<$BlogRSDURL$>
thoughtsnips
Sunday, May 25, 2003
 
I cannot quite agree with Carl. My argument again would be that there are positive, legitimate tools for developing a society, and there are others. One common belief is that (and there is some logic to this) dictatorships are more more efficient systems of governance than democracies. The need to evolve a consensus, or at least the least objectionable of all choices, necessarily slows dows the decision making process in domcracies. So, would we recommend dicatorships for chronically slow countries like India? I would rather not.

One point to note: It is not discrimination that puts people on the path to emancipation. It is the backlash against the discrimination. Thus, discrimination achieves the goal by a necessarily divisive process, a pretty dubious distiction.

IMO, Carl's arguments are oversimplifying. Sure, some compelling factor does help the process of emancipation. However, the main hindrance for emancipation is not the lack of an instict to emancipate among all. I would argue that the main impediment is the lack of, or weakness of, the means of such emancipation.

For example, due to historic reasons, a community might be lagging behind in education. That does not mean later generations do not *want* to educate themselves. On the contrary, a person who is getting educated from such a community will necessarily face more hardships in the process than a person who is coming from a background where being educated is the norm. In such a situation, discrimination would *add to* and not ameliorate the problem faced by this person. In effect, it will *slow down* and not accelarate change. Sure, the instinct to escape the discrimination would impel the community to *start* getting educated. But, the same would also become a hurdle once they start.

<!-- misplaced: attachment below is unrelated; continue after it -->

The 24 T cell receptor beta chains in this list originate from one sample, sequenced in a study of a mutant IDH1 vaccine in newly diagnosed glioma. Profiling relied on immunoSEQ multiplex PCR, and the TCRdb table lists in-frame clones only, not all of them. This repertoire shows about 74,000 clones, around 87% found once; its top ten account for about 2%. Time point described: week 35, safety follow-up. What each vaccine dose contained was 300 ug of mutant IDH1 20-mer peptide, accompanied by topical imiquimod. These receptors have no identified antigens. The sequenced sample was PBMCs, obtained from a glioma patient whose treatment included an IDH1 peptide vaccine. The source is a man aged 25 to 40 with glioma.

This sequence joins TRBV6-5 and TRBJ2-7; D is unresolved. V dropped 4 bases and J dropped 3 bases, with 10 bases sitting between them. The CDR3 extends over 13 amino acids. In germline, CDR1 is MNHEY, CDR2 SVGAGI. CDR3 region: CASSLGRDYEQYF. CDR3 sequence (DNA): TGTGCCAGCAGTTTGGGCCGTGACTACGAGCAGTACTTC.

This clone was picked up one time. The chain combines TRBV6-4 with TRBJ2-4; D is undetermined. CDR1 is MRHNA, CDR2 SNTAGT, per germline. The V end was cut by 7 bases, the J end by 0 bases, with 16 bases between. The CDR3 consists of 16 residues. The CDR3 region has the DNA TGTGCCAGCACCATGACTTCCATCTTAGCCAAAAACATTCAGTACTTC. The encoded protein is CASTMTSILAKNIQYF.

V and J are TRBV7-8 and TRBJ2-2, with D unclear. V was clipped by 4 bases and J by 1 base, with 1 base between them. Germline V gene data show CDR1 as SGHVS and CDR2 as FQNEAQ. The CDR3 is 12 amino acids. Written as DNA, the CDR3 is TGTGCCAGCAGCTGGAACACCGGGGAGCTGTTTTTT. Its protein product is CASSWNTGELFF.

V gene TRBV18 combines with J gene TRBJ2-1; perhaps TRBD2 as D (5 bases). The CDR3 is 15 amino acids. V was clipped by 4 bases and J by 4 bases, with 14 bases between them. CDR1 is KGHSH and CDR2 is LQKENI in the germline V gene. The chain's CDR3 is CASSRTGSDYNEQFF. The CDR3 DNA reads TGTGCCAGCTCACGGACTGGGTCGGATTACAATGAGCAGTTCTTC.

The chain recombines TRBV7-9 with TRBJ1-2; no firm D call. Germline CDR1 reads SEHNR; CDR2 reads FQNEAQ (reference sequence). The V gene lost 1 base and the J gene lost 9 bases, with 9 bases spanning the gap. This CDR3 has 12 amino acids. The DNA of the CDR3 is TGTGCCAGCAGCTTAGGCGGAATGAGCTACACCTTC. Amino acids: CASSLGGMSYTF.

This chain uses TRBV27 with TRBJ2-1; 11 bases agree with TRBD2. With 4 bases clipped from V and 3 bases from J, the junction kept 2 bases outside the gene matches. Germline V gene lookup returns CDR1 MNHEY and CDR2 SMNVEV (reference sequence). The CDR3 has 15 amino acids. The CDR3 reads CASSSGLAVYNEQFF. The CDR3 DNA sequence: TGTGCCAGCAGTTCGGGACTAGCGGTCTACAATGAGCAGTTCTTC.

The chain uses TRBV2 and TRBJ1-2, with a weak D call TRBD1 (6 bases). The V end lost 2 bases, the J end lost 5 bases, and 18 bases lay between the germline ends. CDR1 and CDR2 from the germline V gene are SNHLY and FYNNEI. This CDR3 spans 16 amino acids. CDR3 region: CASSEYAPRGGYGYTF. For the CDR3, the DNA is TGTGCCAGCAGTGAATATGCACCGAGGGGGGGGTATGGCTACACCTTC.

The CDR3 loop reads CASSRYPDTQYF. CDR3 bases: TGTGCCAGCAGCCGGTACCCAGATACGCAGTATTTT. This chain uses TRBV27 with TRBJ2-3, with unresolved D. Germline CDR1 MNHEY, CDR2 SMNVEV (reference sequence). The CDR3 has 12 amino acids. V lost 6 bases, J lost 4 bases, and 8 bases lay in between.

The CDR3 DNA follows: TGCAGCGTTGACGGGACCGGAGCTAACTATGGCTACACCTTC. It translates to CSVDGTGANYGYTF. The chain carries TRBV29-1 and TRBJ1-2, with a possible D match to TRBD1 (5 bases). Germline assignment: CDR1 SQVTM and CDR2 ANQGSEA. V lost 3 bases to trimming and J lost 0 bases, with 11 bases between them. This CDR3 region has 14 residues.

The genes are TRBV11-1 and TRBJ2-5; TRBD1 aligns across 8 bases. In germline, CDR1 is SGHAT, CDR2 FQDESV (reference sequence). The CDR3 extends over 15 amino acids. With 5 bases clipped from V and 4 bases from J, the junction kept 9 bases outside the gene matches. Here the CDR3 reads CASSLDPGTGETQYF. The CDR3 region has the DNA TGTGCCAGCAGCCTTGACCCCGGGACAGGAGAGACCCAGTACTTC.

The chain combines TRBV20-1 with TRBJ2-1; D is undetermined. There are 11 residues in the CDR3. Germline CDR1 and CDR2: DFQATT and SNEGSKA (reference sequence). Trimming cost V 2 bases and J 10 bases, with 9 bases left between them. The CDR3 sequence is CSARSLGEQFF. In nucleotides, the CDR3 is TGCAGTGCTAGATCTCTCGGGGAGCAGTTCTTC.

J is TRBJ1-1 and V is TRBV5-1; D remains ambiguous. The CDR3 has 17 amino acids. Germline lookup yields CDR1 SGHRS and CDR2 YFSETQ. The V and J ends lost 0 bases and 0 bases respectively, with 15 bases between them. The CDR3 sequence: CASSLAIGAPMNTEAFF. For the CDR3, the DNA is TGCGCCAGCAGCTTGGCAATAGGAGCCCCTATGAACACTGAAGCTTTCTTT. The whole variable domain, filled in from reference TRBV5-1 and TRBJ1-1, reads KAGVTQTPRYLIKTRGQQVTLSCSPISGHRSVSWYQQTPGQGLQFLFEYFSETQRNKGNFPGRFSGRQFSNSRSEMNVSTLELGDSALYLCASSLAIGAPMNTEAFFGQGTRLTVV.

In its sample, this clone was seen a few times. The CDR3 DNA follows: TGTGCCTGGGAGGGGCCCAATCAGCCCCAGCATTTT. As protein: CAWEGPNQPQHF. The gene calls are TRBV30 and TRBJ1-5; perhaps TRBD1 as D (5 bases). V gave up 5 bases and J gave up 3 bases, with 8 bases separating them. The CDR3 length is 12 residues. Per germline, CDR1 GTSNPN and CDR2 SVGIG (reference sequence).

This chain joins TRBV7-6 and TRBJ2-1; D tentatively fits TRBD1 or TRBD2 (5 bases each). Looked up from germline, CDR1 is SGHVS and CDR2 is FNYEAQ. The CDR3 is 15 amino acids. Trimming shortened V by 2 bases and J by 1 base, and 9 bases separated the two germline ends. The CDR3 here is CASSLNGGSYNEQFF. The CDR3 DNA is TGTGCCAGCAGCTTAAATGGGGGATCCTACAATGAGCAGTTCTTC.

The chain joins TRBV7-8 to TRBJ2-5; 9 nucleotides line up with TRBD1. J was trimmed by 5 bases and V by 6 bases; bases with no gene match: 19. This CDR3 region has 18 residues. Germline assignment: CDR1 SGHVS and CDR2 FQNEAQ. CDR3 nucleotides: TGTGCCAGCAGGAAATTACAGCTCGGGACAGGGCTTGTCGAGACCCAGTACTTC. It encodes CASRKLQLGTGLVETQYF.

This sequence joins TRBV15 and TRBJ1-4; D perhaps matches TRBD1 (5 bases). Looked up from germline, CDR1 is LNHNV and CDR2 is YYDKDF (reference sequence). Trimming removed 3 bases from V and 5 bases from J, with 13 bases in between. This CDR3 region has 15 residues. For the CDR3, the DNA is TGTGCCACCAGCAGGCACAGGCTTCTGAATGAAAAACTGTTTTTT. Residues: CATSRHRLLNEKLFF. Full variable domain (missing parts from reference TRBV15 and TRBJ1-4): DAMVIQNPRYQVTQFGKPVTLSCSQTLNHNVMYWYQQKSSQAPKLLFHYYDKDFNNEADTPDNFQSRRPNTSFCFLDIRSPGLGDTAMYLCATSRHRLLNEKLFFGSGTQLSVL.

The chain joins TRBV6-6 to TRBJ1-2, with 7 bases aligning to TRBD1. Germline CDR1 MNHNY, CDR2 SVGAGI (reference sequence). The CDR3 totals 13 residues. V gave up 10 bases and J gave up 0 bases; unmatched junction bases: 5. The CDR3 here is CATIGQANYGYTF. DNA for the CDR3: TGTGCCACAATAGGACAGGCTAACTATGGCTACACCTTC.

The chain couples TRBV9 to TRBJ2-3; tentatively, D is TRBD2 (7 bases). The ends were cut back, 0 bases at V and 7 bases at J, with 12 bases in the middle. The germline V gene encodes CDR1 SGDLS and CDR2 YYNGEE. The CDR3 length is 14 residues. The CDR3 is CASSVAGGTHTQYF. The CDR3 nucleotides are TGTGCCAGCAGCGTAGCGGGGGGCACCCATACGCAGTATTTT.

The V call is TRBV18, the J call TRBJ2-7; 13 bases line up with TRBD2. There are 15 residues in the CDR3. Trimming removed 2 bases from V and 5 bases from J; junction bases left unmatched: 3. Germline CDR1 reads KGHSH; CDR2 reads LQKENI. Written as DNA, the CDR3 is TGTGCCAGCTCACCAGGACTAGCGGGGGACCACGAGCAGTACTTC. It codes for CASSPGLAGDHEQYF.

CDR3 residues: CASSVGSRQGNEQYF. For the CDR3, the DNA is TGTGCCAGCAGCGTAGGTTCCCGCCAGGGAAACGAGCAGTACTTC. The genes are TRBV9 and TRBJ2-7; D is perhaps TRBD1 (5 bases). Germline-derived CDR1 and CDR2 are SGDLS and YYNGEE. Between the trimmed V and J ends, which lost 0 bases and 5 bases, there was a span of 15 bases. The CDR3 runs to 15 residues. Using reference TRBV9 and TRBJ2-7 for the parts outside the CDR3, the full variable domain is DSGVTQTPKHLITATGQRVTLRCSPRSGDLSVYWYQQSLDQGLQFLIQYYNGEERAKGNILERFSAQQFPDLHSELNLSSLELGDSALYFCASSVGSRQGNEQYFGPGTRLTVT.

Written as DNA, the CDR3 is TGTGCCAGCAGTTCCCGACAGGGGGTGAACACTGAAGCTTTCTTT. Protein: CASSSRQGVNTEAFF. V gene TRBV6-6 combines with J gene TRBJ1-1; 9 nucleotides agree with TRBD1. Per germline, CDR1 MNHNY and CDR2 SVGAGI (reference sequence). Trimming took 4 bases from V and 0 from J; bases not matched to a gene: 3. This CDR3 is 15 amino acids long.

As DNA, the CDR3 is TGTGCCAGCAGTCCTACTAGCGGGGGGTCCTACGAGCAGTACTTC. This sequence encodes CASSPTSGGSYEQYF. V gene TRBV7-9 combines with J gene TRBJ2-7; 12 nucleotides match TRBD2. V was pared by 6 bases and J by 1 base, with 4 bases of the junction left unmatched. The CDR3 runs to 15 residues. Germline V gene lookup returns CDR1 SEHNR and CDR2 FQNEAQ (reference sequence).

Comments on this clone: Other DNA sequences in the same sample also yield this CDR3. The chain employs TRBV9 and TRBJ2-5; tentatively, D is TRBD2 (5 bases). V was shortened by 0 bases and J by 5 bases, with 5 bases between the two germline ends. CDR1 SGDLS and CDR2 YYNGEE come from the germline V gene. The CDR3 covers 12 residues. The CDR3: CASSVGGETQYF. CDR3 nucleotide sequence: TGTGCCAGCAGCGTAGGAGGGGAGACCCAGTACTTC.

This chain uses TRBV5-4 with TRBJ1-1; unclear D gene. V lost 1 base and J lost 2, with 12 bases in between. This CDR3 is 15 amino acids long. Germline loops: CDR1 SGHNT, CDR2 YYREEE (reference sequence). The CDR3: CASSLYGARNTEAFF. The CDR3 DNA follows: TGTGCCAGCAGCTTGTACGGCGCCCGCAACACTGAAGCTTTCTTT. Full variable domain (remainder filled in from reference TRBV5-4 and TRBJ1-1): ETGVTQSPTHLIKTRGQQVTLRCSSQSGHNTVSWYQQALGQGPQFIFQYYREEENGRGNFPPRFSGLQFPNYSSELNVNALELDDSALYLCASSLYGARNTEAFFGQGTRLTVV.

This idea is most easily captured by the glass ceiling. No one could claim that career women today are putting in any less than men. However, the number of top positions held by women to this day remain disproportionately low. Thus, while discrimination, or more to the point, backlash against it, such as feminist movements etc, put the women in the workplace, it has failed the let them grow there. This then is decidedly not good.

--R

Comments: Post a Comment

Powered by Blogger